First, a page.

Invasive Species Compendium

Detailed coverage of invasive species threatening livelihoods and the environment worldwide

Abstract

Intimacies of a forest pest: inter- and intrasexual behavioral interactions in Thaumastocoris peregrinus.

Abstract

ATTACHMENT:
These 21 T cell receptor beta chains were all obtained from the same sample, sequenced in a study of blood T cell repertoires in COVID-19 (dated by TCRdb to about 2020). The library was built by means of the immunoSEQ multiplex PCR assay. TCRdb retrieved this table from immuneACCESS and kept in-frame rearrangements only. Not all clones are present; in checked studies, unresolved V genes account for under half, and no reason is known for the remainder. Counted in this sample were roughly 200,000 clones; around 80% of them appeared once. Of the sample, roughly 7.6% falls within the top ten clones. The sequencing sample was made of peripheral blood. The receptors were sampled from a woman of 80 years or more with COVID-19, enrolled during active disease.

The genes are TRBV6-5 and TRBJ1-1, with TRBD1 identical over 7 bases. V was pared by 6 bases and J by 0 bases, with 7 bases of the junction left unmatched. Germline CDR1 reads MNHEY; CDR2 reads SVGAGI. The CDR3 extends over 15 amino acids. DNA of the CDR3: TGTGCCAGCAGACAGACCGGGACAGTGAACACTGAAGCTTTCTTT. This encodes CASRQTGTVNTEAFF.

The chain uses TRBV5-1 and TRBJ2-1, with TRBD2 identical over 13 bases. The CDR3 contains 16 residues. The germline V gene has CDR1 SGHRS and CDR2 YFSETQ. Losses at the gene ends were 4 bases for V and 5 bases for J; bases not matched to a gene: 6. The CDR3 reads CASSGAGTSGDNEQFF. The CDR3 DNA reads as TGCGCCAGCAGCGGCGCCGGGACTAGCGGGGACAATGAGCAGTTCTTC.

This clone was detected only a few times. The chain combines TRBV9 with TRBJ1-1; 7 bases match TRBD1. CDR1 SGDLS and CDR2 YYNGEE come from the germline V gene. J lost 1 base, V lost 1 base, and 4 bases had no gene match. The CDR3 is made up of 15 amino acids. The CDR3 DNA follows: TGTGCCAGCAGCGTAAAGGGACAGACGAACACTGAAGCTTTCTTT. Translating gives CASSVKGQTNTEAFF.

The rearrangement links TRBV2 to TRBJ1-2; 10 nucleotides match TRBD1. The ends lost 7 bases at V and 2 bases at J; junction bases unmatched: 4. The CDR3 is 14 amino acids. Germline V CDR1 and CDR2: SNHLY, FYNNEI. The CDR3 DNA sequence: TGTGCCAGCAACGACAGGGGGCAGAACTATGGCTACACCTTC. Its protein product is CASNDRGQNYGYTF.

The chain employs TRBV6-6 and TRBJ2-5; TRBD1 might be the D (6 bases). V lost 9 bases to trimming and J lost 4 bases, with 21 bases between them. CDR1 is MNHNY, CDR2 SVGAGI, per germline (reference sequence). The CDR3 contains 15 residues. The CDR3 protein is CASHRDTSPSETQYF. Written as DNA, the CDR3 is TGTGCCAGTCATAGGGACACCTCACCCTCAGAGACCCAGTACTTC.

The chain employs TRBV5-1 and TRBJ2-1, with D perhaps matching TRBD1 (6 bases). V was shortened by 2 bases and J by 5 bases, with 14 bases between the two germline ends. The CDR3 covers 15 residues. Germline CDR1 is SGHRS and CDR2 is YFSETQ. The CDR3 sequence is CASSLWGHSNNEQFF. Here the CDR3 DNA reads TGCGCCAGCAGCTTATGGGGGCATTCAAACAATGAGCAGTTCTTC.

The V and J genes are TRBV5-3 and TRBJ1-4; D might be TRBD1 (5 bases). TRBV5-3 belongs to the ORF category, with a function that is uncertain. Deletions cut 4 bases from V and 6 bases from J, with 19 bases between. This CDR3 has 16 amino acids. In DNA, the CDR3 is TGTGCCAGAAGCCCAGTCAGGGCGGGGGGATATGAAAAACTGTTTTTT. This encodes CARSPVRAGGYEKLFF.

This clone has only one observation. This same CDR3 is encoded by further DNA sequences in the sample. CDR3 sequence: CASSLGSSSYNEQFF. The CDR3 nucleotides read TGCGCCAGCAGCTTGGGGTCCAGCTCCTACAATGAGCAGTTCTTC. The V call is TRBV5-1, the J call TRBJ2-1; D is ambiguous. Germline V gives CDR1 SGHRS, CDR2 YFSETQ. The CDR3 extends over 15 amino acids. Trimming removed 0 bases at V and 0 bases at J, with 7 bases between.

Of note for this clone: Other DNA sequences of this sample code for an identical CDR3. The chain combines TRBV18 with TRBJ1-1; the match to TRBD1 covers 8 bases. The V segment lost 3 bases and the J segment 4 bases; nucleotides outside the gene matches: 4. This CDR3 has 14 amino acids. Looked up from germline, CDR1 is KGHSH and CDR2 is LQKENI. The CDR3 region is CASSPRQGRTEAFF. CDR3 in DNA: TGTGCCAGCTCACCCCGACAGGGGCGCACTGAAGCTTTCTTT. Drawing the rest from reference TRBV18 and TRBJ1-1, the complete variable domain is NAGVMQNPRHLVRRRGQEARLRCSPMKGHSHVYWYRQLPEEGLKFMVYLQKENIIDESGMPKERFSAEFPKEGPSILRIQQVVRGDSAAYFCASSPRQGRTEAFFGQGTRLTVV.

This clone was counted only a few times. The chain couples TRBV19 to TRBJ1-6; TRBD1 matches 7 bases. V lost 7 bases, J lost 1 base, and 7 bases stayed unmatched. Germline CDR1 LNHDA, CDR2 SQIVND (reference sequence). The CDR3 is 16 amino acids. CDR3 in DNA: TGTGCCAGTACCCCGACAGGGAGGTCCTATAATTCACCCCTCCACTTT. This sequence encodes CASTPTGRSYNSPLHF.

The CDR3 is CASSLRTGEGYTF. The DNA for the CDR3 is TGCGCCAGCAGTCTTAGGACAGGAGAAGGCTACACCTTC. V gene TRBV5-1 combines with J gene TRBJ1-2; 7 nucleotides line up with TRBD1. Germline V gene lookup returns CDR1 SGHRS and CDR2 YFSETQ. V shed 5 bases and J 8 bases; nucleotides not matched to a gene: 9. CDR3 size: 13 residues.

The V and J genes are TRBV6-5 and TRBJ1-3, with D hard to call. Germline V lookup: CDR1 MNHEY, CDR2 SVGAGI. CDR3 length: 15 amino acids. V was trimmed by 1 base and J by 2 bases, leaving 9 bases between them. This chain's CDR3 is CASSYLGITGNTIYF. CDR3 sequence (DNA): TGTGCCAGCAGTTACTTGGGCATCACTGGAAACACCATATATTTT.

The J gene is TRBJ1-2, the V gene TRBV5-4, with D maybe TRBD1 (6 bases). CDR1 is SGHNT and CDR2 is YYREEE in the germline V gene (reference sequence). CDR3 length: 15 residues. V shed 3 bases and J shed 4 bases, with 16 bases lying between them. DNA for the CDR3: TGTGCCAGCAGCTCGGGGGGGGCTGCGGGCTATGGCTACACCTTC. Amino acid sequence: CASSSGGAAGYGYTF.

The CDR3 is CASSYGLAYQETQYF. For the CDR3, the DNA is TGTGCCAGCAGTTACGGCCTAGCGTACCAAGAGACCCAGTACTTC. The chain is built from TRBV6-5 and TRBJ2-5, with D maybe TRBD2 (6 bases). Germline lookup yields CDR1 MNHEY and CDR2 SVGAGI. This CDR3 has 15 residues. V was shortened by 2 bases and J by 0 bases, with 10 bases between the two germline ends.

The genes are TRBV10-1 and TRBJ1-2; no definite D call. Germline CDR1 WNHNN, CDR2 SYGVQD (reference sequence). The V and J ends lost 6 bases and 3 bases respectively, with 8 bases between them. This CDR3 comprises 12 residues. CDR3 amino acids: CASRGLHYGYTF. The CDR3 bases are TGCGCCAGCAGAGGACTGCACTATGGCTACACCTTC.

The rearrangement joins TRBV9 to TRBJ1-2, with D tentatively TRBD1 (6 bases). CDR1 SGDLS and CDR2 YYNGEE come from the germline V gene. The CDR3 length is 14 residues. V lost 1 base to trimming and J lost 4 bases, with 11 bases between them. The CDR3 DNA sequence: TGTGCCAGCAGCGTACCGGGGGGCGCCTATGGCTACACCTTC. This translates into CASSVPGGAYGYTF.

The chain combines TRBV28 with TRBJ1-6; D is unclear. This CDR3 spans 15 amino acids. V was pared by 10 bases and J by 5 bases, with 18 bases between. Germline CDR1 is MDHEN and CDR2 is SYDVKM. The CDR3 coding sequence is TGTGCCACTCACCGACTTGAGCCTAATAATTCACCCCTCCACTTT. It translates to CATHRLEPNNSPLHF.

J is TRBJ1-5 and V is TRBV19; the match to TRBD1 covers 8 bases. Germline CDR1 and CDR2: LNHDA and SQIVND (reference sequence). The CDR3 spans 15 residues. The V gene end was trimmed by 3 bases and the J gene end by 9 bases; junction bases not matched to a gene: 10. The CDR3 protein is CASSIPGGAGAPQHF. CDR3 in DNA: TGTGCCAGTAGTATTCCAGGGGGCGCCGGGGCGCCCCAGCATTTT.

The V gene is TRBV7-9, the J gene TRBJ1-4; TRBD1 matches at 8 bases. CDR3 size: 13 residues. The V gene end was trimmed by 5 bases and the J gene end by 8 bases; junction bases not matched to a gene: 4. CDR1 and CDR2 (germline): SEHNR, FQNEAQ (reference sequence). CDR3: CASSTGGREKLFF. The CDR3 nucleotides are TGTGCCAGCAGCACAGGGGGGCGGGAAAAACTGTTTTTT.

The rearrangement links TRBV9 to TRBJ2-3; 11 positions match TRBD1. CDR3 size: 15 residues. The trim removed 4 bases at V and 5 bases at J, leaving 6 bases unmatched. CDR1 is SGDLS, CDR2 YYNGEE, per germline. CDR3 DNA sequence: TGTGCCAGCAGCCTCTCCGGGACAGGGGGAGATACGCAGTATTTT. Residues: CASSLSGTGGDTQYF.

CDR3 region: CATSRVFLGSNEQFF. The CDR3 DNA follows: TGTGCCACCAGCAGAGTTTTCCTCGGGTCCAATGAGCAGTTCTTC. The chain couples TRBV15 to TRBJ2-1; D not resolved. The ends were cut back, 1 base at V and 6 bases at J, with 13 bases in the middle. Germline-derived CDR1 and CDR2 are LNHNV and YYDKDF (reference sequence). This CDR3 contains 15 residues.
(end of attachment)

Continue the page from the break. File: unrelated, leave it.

Knowledge of the reproductive ecology of insect pests is important for the development of sustainable pest control strategies. Mating behavior studies can provide insights about relevant aspects of intra- or intersexual communication processes, which may lead to sustainable control strategies based on behavioral disruption. The bronze bug, Thaumastocoris peregrinus (Hemiptera: Thaumastocoridae), is an invasive eucalypt specialist that feeds and reproduces in aggregations on eucalypt leaves, causing defoliation and branch dieback in severe infestations. Scant information is available on its mating behavior, so we here report a systematic study of male-female and male-male interactions under controlled experimental conditions. Unmated, sexually mature naive males and females were paired and videotaped from two angles to describe and quantify their behavioral interactions and transitions. Intersexual interactions included mounting, rejection, copulation, antennation and a post-copulatory behavior that we termed smearing and consisted of a rapid backward and forward movement by the male while still on top female. Antennation occurred during copulation, and it may be interpreted as copulatory courtship. Smearing occurred after copulation and positively correlates with total mating time, likely involving mate guarding. Behavioral correlations with size and age showed that female rejection is not affected by male size or age. Intrasexual interactions included two agonistic behaviors that we called sparring and riding, both likely involved in male-male competition and the establishment of male dominance in natural aggregations. Male intrasexual aggressiveness was not related to male size or age either. The results are discussed in relation to the potential functions of these behaviors in the mating system of T. peregrinus.